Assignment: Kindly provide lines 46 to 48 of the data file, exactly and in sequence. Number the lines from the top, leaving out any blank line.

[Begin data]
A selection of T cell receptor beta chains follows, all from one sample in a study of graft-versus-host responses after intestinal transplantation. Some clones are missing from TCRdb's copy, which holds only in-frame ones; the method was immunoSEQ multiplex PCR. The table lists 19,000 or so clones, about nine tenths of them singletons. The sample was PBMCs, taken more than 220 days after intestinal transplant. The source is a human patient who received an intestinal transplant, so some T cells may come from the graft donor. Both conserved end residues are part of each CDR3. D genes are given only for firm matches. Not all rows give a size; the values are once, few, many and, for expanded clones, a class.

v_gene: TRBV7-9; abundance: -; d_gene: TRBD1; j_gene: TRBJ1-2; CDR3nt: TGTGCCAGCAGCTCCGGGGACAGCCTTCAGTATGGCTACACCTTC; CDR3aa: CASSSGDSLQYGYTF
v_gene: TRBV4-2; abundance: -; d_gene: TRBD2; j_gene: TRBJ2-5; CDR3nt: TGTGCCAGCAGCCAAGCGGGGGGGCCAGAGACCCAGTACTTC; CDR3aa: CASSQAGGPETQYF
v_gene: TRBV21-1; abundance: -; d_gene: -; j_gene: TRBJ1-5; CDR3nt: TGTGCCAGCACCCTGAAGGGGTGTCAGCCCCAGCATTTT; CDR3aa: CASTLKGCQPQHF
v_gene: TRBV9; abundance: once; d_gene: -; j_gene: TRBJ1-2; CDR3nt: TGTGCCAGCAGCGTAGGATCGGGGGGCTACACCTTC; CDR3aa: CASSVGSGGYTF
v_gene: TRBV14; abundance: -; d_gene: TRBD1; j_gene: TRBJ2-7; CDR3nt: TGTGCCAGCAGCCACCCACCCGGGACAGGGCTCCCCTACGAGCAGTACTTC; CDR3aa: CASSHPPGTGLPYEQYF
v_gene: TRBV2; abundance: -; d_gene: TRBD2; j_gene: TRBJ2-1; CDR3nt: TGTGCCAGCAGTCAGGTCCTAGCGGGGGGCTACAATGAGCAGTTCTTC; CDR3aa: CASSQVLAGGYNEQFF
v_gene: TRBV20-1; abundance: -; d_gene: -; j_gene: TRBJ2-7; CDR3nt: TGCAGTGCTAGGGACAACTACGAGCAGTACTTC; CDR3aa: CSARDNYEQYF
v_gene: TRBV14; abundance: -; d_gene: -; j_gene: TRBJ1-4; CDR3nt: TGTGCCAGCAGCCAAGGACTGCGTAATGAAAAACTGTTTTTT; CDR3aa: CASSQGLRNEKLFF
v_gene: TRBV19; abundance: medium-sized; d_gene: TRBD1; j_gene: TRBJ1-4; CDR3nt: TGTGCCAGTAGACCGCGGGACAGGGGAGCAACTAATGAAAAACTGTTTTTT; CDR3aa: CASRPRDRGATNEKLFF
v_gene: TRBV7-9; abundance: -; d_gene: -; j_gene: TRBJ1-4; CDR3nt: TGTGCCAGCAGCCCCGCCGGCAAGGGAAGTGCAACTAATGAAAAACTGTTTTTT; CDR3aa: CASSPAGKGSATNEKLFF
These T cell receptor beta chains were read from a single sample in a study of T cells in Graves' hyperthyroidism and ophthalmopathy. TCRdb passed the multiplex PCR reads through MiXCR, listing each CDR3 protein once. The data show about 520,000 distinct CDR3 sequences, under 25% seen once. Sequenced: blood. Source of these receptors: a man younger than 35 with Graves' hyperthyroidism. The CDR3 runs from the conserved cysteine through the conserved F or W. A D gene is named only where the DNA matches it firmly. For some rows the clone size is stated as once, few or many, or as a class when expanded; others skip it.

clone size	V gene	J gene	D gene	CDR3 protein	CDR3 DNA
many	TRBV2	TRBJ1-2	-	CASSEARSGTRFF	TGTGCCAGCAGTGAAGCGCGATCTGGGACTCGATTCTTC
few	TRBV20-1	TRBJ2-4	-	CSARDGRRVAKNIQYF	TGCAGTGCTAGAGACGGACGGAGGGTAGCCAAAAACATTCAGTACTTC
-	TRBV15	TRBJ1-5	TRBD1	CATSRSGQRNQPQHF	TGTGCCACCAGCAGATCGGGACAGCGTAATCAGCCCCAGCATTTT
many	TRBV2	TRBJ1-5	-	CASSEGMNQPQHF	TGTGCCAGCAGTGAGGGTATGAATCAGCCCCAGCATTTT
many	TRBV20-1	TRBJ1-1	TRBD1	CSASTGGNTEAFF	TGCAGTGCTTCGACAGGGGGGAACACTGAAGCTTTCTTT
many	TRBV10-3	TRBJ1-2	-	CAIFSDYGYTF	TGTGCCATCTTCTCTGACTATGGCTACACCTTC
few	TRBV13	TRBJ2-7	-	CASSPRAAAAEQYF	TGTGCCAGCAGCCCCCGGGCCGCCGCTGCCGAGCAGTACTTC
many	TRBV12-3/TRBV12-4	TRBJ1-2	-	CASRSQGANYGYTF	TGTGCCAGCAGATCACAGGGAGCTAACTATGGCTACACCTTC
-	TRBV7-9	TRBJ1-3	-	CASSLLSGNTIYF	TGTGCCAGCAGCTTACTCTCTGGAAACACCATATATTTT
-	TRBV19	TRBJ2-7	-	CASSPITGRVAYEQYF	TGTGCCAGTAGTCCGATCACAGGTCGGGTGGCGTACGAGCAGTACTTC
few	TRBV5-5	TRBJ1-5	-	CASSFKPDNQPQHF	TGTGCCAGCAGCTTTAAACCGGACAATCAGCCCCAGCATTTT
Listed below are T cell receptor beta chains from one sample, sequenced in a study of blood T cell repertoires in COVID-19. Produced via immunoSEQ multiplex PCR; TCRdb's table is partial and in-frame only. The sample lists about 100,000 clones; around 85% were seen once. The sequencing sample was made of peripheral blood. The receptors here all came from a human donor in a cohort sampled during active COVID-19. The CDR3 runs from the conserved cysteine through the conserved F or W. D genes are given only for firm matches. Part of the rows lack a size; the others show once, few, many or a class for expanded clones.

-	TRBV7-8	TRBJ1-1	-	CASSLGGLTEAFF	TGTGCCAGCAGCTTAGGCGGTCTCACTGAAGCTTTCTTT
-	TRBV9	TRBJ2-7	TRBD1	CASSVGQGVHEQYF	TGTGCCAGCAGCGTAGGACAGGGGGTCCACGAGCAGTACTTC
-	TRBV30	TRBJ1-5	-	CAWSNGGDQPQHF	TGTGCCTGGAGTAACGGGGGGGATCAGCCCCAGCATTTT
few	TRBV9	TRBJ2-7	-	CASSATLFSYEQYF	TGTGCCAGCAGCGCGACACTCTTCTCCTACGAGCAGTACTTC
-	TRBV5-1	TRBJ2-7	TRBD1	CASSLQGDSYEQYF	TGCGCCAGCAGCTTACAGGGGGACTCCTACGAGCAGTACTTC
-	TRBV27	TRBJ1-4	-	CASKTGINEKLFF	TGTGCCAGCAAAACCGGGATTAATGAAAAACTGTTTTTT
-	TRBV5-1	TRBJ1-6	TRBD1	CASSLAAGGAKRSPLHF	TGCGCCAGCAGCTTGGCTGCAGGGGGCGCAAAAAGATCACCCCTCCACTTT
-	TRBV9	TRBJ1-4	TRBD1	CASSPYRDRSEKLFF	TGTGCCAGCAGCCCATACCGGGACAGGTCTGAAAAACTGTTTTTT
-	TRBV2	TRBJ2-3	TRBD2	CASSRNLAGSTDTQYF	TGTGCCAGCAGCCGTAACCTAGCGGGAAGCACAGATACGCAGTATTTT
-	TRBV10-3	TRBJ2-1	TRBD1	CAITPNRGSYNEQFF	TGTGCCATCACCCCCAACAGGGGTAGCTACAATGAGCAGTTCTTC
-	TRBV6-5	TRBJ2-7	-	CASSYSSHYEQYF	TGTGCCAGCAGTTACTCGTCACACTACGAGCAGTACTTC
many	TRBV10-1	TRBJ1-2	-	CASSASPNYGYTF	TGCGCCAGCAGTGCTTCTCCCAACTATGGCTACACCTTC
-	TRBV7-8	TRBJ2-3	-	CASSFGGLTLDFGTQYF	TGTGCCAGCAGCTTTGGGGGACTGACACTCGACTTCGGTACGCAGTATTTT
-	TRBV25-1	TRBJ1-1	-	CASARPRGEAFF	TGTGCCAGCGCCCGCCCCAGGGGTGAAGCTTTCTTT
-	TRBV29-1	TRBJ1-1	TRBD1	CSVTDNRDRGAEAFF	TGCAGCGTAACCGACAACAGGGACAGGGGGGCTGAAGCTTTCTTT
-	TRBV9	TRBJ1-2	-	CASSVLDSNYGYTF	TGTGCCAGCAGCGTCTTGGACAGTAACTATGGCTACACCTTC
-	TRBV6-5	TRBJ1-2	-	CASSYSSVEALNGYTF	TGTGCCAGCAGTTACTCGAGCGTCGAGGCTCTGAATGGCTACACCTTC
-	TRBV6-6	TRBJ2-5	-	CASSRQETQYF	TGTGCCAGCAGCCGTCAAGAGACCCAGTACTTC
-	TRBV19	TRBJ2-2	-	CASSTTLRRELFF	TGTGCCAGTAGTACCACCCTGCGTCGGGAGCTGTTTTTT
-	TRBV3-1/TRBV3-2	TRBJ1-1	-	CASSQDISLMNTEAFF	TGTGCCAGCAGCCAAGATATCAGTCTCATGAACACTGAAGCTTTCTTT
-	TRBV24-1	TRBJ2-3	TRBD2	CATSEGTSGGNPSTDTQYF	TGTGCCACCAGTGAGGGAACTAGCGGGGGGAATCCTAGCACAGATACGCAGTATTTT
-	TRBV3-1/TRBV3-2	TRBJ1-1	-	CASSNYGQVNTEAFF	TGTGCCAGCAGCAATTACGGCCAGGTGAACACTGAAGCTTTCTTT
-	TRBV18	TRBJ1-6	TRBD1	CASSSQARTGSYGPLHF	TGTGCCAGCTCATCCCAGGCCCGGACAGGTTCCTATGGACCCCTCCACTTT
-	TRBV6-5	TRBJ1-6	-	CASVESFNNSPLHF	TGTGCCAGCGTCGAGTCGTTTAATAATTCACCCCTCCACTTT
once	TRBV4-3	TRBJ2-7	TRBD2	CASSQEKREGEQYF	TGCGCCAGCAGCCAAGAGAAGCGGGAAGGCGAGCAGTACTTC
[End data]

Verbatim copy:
-	TRBV24-1	TRBJ2-3	TRBD2	CATSEGTSGGNPSTDTQYF	TGTGCCACCAGTGAGGGAACTAGCGGGGGGAATCCTAGCACAGATACGCAGTATTTT
-	TRBV3-1/TRBV3-2	TRBJ1-1	-	CASSNYGQVNTEAFF	TGTGCCAGCAGCAATTACGGCCAGGTGAACACTGAAGCTTTCTTT
-	TRBV18	TRBJ1-6	TRBD1	CASSSQARTGSYGPLHF	TGTGCCAGCTCATCCCAGGCCCGGACAGGTTCCTATGGACCCCTCCACTTT